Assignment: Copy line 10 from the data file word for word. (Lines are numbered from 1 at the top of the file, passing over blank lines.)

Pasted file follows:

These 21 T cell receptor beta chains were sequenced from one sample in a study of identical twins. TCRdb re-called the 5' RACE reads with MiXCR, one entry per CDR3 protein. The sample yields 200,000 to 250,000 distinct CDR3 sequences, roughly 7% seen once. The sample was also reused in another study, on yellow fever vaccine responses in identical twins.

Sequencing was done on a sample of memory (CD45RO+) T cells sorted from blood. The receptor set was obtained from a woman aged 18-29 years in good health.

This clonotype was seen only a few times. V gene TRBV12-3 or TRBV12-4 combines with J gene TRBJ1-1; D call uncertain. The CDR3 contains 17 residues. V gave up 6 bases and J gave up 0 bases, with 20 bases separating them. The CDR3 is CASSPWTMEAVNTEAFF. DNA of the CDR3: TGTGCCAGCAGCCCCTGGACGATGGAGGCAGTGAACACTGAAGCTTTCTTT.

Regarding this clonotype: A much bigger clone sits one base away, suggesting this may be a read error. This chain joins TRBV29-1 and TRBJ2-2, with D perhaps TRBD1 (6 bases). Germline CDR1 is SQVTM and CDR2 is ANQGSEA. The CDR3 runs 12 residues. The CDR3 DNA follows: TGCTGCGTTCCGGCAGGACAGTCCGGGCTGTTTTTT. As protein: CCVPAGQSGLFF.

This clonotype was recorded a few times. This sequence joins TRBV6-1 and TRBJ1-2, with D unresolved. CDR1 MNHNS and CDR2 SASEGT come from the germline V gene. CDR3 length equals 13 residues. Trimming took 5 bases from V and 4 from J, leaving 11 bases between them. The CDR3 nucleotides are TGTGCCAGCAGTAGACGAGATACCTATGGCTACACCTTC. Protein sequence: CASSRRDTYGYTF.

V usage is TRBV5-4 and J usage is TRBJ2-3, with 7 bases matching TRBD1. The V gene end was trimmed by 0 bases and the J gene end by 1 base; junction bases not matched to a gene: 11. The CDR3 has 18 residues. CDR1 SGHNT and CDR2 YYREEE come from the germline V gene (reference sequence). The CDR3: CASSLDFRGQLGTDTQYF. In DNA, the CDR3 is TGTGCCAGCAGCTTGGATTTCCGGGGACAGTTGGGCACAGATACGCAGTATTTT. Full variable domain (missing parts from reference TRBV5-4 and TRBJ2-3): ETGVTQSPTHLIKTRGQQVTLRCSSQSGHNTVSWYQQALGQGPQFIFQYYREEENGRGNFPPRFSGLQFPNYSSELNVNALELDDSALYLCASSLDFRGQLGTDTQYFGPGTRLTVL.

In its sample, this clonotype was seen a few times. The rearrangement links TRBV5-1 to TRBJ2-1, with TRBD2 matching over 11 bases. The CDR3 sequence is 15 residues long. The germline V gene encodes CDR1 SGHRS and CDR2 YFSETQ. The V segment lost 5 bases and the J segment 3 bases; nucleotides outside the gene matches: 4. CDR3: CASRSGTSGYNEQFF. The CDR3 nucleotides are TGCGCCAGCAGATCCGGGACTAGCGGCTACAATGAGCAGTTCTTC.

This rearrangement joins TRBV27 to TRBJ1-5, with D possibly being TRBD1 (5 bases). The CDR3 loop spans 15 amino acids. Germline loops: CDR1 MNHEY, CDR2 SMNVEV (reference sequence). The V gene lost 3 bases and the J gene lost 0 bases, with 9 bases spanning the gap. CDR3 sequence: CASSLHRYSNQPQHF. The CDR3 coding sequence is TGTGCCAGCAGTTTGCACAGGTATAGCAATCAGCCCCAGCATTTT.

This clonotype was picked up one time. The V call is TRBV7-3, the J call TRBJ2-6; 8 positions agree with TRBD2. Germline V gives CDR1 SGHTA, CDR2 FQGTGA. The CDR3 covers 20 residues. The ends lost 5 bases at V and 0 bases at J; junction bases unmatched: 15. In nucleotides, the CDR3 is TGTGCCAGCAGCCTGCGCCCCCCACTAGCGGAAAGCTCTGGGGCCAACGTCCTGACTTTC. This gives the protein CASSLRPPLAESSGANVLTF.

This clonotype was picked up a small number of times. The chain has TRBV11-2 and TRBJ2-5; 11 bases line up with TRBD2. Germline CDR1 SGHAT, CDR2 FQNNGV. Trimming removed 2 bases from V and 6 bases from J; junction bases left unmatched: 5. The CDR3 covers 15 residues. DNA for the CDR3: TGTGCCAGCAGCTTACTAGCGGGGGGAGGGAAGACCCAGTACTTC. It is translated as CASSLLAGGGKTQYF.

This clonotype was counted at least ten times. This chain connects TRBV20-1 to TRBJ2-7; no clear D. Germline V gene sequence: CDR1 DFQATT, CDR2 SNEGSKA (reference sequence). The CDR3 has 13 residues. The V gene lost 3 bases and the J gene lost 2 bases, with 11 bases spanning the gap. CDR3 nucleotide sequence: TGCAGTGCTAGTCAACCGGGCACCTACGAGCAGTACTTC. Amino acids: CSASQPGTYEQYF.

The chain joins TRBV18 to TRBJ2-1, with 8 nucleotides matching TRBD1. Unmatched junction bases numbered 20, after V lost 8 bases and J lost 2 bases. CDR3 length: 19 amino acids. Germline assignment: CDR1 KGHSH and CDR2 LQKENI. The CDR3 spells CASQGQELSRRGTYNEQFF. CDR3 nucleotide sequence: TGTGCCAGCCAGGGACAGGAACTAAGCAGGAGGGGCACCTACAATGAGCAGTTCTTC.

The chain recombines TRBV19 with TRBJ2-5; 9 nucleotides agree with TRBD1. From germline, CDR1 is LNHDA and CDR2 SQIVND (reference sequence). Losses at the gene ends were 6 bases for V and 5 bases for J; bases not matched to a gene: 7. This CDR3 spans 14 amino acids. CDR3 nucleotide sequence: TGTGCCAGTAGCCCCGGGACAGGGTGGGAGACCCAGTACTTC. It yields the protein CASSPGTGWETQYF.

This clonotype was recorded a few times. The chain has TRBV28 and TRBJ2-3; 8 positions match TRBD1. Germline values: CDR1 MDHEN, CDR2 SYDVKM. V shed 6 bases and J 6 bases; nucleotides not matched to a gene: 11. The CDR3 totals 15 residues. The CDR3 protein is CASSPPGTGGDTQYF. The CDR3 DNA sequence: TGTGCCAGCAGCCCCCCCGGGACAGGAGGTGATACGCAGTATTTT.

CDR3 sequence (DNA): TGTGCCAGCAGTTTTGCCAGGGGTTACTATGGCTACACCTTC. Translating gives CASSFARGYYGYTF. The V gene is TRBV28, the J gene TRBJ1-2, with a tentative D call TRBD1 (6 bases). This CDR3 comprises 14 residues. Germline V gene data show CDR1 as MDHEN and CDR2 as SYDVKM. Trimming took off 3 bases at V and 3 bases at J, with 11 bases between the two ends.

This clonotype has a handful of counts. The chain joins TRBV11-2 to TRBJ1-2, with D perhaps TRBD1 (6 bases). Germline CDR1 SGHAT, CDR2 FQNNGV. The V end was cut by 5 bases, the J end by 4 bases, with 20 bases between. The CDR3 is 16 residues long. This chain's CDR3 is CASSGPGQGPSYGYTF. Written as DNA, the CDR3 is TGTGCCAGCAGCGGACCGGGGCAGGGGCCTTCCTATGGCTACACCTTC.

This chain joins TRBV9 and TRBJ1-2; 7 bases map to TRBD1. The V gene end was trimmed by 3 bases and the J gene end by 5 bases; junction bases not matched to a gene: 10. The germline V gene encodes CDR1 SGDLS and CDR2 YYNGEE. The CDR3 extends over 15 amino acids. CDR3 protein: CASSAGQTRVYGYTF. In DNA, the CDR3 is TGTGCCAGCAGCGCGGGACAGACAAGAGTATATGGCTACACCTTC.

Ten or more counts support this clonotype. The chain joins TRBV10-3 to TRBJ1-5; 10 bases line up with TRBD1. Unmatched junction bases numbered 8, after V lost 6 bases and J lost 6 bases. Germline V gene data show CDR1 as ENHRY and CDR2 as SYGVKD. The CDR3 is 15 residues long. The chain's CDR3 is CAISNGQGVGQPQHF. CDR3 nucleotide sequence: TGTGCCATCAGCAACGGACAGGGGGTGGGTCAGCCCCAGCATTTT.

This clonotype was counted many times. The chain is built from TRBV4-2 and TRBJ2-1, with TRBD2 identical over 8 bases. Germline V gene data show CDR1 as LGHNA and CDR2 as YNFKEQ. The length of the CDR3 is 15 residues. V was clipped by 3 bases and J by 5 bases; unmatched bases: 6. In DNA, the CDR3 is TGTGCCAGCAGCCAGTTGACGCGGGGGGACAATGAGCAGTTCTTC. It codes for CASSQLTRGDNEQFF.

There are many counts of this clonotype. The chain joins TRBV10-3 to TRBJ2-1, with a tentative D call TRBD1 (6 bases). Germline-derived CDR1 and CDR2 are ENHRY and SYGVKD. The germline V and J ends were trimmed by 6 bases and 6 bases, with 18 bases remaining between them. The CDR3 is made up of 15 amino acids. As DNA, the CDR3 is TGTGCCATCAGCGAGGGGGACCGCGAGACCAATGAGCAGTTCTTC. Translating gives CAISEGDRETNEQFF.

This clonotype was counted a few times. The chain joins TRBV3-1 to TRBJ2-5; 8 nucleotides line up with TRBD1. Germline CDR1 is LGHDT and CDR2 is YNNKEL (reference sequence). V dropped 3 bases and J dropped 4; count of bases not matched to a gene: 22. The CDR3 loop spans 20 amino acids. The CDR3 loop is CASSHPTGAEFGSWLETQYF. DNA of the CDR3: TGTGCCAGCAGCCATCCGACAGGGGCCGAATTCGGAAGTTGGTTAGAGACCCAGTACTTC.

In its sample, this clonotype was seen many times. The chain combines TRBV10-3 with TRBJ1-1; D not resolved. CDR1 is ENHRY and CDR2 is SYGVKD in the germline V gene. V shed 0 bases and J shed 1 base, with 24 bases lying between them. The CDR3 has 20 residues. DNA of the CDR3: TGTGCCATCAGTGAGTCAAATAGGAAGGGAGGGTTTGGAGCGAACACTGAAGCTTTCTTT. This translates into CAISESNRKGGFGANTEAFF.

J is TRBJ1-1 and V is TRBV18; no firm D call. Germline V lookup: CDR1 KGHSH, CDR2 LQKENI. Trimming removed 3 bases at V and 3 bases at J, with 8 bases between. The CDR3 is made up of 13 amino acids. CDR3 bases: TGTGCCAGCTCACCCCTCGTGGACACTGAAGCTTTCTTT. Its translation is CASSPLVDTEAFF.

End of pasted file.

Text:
This clonotype was picked up a small number of times. The chain has TRBV11-2 and TRBJ2-5; 11 bases line up with TRBD2. Germline CDR1 SGHAT, CDR2 FQNNGV. Trimming removed 2 bases from V and 6 bases from J; junction bases left unmatched: 5. The CDR3 covers 15 residues. DNA for the CDR3: TGTGCCAGCAGCTTACTAGCGGGGGGAGGGAAGACCCAGTACTTC. It is translated as CASSLLAGGGKTQYF.